The Ben Lomond National Park attracts all kinds of tourists, but I’d argue cyclists might appreciate the final approach a bit more than any motorists… Enjoy! No matter which way you ride it, Jacob’s Ladder is an out and back.
Many, many, many thanks to Tourism Northern Tasmania for funding this jaunt, Scott for being a model and Rob for providing the shuttle from Derby to Ben Lomond. Also, thank whatever kept me from falling 100′ to my death while I was scaling up the rock faces to find a new vista…
After a cold and wet previous 48 hours, we were keen to seek the sun in one of Eastern Tasmania’s most beautiful landscapes: the Bay of Fires. While many believe the Bay of Fires is named after the bright red lichen that grows on the rocks surrounding the blue waters of the Tasman sea, it was in fact named in 1773 by Captain Tobias Furneaux, who upon anchoring off the coast of Tasmania, saw the fires of Aboriginal people on the beaches. Out of all the landscapes we have visited thus far on our journey, this region was by far the most beautiful. To boot, we had a wonderful place to lay our heads after a day of riding and exploring the land’s many backcountry fire roads and tracks.
The Bay of Fires Bush Retreat was recently opened by Tom and Anna, a couple who have spent the past few years working in the hospitality and restaurant industry in Eastern Tas. Tom had worked for a local dinner spot for years before making a name for himself and his cooking. Through utilizing his connections and a with the help of a few contractors, he was able to slowly build out this exceptional piece of property, while subsidizing his endeavors through catering private events in the area. His vision was simple: offer a bush camp-inspired getaway with all the luxuries of a resort but with a rustic edge.
Alongside local contractors, Tom spent a few years shaping this retreat into exactly what he envisioned to be the perfect weekend getaway spot with a beauty only rivaled by the majestic coastline, only a few kilometers away. (more…)
Things don’t always go as planned. I awoke after our Central Highlands ride with what I can only describe as the worst allergies I’ve ever experienced. Or as the locals say, “pissa hay feva’ mate!” Turns out, a rather wet winter, followed by a series of storms brought on a serious amount of allergen-related illness this summer in Australia, so I didn’t feel so bad, at least not socially anyway. Still, I had a bloody job to do. We had an agenda and I was sticking to it. For the most part anyway. After all, I’ve been wanting to travel to Tassie for years to ride bikes and I was finally here… (more…)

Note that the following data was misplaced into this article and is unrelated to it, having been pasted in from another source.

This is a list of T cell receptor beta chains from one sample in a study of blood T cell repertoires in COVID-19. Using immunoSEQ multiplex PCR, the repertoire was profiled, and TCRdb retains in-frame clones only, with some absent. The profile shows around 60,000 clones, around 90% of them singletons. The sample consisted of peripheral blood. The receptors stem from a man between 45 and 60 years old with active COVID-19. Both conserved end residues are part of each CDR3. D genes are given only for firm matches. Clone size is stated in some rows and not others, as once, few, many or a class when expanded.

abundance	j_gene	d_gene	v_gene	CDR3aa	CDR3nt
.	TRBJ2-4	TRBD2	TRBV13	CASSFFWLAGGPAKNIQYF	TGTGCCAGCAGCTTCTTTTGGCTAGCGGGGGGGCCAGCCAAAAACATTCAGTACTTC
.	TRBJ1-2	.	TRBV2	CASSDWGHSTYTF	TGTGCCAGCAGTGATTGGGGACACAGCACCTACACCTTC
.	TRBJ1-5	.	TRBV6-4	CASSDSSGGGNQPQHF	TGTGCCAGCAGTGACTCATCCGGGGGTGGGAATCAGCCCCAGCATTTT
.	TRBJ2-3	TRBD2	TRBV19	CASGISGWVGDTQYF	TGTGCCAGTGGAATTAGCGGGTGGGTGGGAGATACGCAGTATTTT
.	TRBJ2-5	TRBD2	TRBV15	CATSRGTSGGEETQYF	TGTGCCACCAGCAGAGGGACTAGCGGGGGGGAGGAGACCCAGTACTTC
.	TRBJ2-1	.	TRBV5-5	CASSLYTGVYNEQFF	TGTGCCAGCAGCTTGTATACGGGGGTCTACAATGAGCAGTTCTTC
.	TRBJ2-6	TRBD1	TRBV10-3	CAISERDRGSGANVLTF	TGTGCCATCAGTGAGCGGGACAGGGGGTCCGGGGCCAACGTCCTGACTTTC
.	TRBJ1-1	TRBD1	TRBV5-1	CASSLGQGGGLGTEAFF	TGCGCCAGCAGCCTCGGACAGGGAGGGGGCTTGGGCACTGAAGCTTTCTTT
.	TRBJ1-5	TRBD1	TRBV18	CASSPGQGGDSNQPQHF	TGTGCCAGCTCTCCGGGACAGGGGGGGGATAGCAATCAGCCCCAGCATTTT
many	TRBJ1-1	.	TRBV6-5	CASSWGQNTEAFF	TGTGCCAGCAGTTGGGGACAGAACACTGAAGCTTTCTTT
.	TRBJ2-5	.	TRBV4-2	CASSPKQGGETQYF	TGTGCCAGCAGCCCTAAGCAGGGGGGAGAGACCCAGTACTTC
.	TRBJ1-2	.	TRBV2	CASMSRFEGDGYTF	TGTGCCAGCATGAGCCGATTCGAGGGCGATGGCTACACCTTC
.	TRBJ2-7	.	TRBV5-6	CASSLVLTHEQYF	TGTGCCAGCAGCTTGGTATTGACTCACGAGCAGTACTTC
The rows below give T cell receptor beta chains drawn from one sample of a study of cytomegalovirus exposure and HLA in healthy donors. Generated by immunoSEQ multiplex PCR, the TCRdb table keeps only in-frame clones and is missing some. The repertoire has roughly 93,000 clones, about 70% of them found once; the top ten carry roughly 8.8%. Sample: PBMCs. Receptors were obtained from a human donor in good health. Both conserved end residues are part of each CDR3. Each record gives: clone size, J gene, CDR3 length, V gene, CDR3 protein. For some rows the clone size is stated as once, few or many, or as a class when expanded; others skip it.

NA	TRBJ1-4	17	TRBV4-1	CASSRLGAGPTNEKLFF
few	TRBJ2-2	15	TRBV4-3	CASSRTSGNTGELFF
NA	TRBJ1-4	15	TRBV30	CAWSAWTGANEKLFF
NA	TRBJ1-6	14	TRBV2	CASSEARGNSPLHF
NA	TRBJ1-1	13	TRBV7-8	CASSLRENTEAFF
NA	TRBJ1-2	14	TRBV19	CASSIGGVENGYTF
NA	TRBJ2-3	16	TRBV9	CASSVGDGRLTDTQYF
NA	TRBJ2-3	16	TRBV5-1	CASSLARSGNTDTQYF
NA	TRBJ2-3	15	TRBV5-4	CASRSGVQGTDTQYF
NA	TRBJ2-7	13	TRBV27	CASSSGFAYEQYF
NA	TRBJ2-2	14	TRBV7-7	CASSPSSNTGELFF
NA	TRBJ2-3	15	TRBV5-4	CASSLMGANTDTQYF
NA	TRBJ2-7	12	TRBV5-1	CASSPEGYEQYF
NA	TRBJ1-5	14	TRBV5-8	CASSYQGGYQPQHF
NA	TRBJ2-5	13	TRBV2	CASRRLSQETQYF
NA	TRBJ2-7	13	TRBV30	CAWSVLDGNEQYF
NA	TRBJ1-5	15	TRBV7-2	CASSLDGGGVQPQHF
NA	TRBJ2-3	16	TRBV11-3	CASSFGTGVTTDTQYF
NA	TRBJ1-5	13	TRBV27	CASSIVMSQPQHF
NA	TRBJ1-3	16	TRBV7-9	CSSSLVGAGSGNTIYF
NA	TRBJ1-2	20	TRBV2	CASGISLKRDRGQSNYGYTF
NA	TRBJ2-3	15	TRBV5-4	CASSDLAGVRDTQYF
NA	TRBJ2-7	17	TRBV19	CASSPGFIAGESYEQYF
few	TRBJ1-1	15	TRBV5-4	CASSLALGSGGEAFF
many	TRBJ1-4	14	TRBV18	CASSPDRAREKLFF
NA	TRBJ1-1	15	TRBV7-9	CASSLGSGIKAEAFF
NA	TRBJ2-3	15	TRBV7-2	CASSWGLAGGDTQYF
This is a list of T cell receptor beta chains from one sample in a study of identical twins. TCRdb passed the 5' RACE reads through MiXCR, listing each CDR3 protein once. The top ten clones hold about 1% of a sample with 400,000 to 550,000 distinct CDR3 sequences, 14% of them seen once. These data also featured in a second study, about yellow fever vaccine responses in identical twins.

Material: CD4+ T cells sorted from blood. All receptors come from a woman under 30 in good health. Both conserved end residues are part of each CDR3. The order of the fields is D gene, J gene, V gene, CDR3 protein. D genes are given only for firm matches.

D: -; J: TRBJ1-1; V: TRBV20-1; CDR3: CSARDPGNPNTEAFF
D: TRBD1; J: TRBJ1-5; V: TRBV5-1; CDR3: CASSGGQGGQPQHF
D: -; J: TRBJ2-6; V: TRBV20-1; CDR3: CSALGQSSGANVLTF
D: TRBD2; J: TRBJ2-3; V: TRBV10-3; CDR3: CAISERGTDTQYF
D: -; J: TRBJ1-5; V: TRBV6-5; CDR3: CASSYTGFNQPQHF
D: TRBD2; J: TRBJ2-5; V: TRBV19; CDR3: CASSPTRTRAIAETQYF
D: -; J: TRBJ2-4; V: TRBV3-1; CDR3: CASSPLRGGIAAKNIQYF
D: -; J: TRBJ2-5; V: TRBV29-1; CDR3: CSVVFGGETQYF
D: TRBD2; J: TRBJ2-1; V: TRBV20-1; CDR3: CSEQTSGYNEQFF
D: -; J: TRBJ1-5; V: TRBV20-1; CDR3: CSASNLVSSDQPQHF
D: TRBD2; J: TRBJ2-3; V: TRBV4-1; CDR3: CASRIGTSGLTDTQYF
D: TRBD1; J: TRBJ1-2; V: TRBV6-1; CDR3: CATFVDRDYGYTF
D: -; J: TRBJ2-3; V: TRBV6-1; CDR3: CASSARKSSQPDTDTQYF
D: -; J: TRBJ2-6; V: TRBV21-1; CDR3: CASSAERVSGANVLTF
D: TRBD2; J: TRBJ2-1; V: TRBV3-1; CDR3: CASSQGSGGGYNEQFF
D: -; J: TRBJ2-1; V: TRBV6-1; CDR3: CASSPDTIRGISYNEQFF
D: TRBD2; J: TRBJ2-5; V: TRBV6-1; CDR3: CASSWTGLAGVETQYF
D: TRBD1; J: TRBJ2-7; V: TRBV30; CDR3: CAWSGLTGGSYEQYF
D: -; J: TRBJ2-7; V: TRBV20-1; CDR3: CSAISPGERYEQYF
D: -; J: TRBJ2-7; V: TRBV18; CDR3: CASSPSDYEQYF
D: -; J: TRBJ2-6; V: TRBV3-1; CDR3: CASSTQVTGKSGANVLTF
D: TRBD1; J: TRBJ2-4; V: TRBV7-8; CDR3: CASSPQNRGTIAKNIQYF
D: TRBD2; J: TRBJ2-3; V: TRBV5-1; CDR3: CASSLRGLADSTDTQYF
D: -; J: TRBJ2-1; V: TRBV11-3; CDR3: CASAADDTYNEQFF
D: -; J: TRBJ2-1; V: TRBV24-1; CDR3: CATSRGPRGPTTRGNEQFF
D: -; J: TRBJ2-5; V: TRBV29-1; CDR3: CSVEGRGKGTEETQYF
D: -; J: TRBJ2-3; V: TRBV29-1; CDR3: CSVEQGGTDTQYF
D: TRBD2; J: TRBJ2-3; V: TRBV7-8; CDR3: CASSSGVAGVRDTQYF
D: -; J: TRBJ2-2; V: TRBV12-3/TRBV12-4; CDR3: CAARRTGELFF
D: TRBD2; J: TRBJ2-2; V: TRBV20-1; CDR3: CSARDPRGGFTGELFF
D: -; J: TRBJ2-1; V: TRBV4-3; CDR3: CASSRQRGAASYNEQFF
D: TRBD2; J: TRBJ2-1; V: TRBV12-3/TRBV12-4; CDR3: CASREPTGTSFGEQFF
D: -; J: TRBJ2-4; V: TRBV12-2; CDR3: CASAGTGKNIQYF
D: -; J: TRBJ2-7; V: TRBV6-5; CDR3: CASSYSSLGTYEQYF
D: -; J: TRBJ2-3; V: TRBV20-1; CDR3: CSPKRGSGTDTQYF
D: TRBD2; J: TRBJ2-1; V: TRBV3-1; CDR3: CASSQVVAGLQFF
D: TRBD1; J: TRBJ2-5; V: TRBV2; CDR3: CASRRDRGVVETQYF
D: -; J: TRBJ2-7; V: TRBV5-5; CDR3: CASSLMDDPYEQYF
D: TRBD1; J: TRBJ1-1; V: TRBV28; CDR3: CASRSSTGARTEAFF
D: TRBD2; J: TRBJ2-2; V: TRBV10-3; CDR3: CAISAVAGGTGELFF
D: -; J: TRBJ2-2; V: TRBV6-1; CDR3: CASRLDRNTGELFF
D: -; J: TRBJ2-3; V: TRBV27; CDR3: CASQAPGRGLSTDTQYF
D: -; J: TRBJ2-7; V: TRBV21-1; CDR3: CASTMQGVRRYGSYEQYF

Tasmania, or Tassie for short, has long been on the list of places I’ve wanted to visit my whole life. Even as a kid with his nosed pressed in nature magazines, the landscape, flora and fauna of this island inspired many daydreams about trekking throughout the backcountry. Over the past few years, trips to Australia came and went, never allowing the extra time to explore this island, its roads and tracks. Each time, locals would say, “mate, you’ve gotta go to Tassie next time!” Everything I’d seen made it look like an exceptional place to ride bikes and with a handful of newly-opened mountain bike parks opening, I began to make moves… (more…)
From Clouds to Cacti: Three Southern California Ranges in Three Days
Photos by John Watson, words by David Bangor with notes by John Watson
Intro: I’ll just jump into this before I let David do his thing. The idea of a multi-day road tour hasn’t popped into my head in years. These days, I want to be away from cars and people, on dirt roads, hauling my own shit. What was proposed to us with this ride was very different. We’d be taking on a lot of climbing and distance each day on road bikes but because we’d be in the mountains, we’d have to carry our food, clothing in case of inclement weather, and all necessities like tools or spare tubes. Our duffel bags, containing clothes, laptops and other on-the-road necessities would be shuttled from day’s end to day’s end. We’d stay at a hotel, a friend’s mountain top cabin, and ultimately in Palm Springs at our friend’s Air B&B listing for a few days of post-ride R and R. I have been riding road a lot lately, mostly because it’s easy to get out and get back in a few hours, but was I ready for this kind of ride? Much less, was I fit enough to document the whole damn thing with a camera and a few lenses? Check back in after David’s words and read on in the captions…
Ever since I moved back to Southern California, I have been scheming to take on a mini mountainous ride across all the Transverse Ranges of the glorious classical terrain encompassing the Los Angeles and Inland Empire basins. With all my maps and possible routes planned out, it was just a matter time until I found some like-minded people to take on such a journey. Finally, at the end of September I got a call from Sean Talkington from Team Dream, expressing a need for the exact route I had been planning out in my head for months. He put out the word and we soon had rough plan of three days in the saddle and a solid group of eight cyclists, all willing to take on a solid amount of elevation and miles. (more…)